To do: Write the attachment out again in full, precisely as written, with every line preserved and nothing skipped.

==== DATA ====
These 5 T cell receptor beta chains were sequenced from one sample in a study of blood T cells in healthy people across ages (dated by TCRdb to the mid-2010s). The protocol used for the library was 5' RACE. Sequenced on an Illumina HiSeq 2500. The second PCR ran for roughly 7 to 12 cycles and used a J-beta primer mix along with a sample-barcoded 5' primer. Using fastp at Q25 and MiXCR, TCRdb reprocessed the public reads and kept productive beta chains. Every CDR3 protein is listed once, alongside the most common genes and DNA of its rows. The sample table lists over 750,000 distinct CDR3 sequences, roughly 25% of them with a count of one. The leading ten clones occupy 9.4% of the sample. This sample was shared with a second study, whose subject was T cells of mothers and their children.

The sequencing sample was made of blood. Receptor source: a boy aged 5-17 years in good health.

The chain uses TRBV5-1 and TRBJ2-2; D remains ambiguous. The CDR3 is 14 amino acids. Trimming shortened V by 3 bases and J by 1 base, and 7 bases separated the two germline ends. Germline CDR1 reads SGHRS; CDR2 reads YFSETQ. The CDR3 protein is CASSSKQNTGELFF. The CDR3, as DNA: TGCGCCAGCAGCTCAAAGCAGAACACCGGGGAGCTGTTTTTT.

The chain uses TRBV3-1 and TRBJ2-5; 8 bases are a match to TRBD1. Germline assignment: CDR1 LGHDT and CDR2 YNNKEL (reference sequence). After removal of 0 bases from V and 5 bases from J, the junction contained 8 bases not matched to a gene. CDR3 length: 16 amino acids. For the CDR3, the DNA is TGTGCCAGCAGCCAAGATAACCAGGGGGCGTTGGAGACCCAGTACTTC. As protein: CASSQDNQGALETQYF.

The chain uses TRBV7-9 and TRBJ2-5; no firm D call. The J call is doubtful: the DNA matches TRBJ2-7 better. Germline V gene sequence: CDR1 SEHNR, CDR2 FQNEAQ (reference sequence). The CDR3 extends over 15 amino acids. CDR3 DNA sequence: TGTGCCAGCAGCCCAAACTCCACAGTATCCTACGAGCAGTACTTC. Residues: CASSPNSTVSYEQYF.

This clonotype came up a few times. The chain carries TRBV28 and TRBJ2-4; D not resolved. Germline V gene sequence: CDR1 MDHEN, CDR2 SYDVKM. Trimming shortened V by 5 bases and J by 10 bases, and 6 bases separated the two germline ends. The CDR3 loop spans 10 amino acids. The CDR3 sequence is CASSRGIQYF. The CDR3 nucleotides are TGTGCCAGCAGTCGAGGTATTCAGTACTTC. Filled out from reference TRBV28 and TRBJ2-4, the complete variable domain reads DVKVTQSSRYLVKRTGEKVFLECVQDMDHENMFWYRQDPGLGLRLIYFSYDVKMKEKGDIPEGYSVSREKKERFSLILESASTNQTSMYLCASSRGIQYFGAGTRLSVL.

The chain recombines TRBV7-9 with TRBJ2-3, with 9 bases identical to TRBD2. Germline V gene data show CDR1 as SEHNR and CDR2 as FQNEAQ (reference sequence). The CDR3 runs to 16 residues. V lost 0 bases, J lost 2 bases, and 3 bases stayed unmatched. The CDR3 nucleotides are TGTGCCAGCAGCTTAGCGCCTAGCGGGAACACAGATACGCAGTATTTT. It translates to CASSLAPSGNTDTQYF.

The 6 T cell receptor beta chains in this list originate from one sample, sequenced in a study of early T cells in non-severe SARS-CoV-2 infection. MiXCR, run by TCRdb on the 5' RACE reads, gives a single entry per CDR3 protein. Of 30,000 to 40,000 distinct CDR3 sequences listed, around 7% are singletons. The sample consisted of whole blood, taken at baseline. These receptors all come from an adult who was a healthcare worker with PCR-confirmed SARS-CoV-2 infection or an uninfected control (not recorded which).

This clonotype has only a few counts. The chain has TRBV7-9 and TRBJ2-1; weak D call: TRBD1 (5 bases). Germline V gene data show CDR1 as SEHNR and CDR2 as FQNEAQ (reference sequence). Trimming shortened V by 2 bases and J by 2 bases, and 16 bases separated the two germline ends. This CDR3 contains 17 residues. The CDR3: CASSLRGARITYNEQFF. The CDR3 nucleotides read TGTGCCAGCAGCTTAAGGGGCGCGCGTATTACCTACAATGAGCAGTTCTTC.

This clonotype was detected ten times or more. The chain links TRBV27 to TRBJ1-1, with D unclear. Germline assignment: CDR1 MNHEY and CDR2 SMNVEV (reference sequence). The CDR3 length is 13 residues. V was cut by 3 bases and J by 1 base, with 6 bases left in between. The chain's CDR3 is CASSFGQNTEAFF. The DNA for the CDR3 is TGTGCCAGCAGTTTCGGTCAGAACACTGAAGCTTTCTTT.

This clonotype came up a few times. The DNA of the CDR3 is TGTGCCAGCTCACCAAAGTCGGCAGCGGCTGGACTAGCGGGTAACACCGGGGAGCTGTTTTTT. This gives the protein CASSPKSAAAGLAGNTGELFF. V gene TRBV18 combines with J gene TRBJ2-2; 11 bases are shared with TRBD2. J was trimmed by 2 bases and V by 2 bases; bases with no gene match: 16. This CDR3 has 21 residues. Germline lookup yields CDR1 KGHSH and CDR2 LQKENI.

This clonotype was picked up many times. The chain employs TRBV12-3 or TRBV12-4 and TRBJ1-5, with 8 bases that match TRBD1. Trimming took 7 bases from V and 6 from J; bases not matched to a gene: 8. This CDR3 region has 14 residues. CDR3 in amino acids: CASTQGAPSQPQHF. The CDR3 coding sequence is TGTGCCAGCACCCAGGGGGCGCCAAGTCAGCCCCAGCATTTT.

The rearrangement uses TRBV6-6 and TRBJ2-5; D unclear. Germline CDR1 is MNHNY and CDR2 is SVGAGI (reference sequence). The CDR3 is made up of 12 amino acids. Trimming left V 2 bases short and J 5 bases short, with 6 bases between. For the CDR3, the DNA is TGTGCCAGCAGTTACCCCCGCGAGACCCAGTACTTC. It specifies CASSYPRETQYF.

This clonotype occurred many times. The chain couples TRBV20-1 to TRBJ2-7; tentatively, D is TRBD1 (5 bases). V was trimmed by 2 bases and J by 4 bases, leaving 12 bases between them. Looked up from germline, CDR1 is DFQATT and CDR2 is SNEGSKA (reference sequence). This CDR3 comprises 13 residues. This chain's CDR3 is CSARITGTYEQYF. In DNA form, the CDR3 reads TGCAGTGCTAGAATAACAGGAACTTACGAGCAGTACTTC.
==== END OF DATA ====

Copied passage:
These 5 T cell receptor beta chains were sequenced from one sample in a study of blood T cells in healthy people across ages (dated by TCRdb to the mid-2010s). The protocol used for the library was 5' RACE. Sequenced on an Illumina HiSeq 2500. The second PCR ran for roughly 7 to 12 cycles and used a J-beta primer mix along with a sample-barcoded 5' primer. Using fastp at Q25 and MiXCR, TCRdb reprocessed the public reads and kept productive beta chains. Every CDR3 protein is listed once, alongside the most common genes and DNA of its rows. The sample table lists over 750,000 distinct CDR3 sequences, roughly 25% of them with a count of one. The leading ten clones occupy 9.4% of the sample. This sample was shared with a second study, whose subject was T cells of mothers and their children.

The sequencing sample was made of blood. Receptor source: a boy aged 5-17 years in good health.

The chain uses TRBV5-1 and TRBJ2-2; D remains ambiguous. The CDR3 is 14 amino acids. Trimming shortened V by 3 bases and J by 1 base, and 7 bases separated the two germline ends. Germline CDR1 reads SGHRS; CDR2 reads YFSETQ. The CDR3 protein is CASSSKQNTGELFF. The CDR3, as DNA: TGCGCCAGCAGCTCAAAGCAGAACACCGGGGAGCTGTTTTTT.

The chain uses TRBV3-1 and TRBJ2-5; 8 bases are a match to TRBD1. Germline assignment: CDR1 LGHDT and CDR2 YNNKEL (reference sequence). After removal of 0 bases from V and 5 bases from J, the junction contained 8 bases not matched to a gene. CDR3 length: 16 amino acids. For the CDR3, the DNA is TGTGCCAGCAGCCAAGATAACCAGGGGGCGTTGGAGACCCAGTACTTC. As protein: CASSQDNQGALETQYF.

The chain uses TRBV7-9 and TRBJ2-5; no firm D call. The J call is doubtful: the DNA matches TRBJ2-7 better. Germline V gene sequence: CDR1 SEHNR, CDR2 FQNEAQ (reference sequence). The CDR3 extends over 15 amino acids. CDR3 DNA sequence: TGTGCCAGCAGCCCAAACTCCACAGTATCCTACGAGCAGTACTTC. Residues: CASSPNSTVSYEQYF.

This clonotype came up a few times. The chain carries TRBV28 and TRBJ2-4; D not resolved. Germline V gene sequence: CDR1 MDHEN, CDR2 SYDVKM. Trimming shortened V by 5 bases and J by 10 bases, and 6 bases separated the two germline ends. The CDR3 loop spans 10 amino acids. The CDR3 sequence is CASSRGIQYF. The CDR3 nucleotides are TGTGCCAGCAGTCGAGGTATTCAGTACTTC. Filled out from reference TRBV28 and TRBJ2-4, the complete variable domain reads DVKVTQSSRYLVKRTGEKVFLECVQDMDHENMFWYRQDPGLGLRLIYFSYDVKMKEKGDIPEGYSVSREKKERFSLILESASTNQTSMYLCASSRGIQYFGAGTRLSVL.

The chain recombines TRBV7-9 with TRBJ2-3, with 9 bases identical to TRBD2. Germline V gene data show CDR1 as SEHNR and CDR2 as FQNEAQ (reference sequence). The CDR3 runs to 16 residues. V lost 0 bases, J lost 2 bases, and 3 bases stayed unmatched. The CDR3 nucleotides are TGTGCCAGCAGCTTAGCGCCTAGCGGGAACACAGATACGCAGTATTTT. It translates to CASSLAPSGNTDTQYF.

The 6 T cell receptor beta chains in this list originate from one sample, sequenced in a study of early T cells in non-severe SARS-CoV-2 infection. MiXCR, run by TCRdb on the 5' RACE reads, gives a single entry per CDR3 protein. Of 30,000 to 40,000 distinct CDR3 sequences listed, around 7% are singletons. The sample consisted of whole blood, taken at baseline. These receptors all come from an adult who was a healthcare worker with PCR-confirmed SARS-CoV-2 infection or an uninfected control (not recorded which).

This clonotype has only a few counts. The chain has TRBV7-9 and TRBJ2-1; weak D call: TRBD1 (5 bases). Germline V gene data show CDR1 as SEHNR and CDR2 as FQNEAQ (reference sequence). Trimming shortened V by 2 bases and J by 2 bases, and 16 bases separated the two germline ends. This CDR3 contains 17 residues. The CDR3: CASSLRGARITYNEQFF. The CDR3 nucleotides read TGTGCCAGCAGCTTAAGGGGCGCGCGTATTACCTACAATGAGCAGTTCTTC.

This clonotype was detected ten times or more. The chain links TRBV27 to TRBJ1-1, with D unclear. Germline assignment: CDR1 MNHEY and CDR2 SMNVEV (reference sequence). The CDR3 length is 13 residues. V was cut by 3 bases and J by 1 base, with 6 bases left in between. The chain's CDR3 is CASSFGQNTEAFF. The DNA for the CDR3 is TGTGCCAGCAGTTTCGGTCAGAACACTGAAGCTTTCTTT.

This clonotype came up a few times. The DNA of the CDR3 is TGTGCCAGCTCACCAAAGTCGGCAGCGGCTGGACTAGCGGGTAACACCGGGGAGCTGTTTTTT. This gives the protein CASSPKSAAAGLAGNTGELFF. V gene TRBV18 combines with J gene TRBJ2-2; 11 bases are shared with TRBD2. J was trimmed by 2 bases and V by 2 bases; bases with no gene match: 16. This CDR3 has 21 residues. Germline lookup yields CDR1 KGHSH and CDR2 LQKENI.

This clonotype was picked up many times. The chain employs TRBV12-3 or TRBV12-4 and TRBJ1-5, with 8 bases that match TRBD1. Trimming took 7 bases from V and 6 from J; bases not matched to a gene: 8. This CDR3 region has 14 residues. CDR3 in amino acids: CASTQGAPSQPQHF. The CDR3 coding sequence is TGTGCCAGCACCCAGGGGGCGCCAAGTCAGCCCCAGCATTTT.

The rearrangement uses TRBV6-6 and TRBJ2-5; D unclear. Germline CDR1 is MNHNY and CDR2 is SVGAGI (reference sequence). The CDR3 is made up of 12 amino acids. Trimming left V 2 bases short and J 5 bases short, with 6 bases between. For the CDR3, the DNA is TGTGCCAGCAGTTACCCCCGCGAGACCCAGTACTTC. It specifies CASSYPRETQYF.

This clonotype occurred many times. The chain couples TRBV20-1 to TRBJ2-7; tentatively, D is TRBD1 (5 bases). V was trimmed by 2 bases and J by 4 bases, leaving 12 bases between them. Looked up from germline, CDR1 is DFQATT and CDR2 is SNEGSKA (reference sequence). This CDR3 comprises 13 residues. This chain's CDR3 is CSARITGTYEQYF. In DNA form, the CDR3 reads TGCAGTGCTAGAATAACAGGAACTTACGAGCAGTACTTC.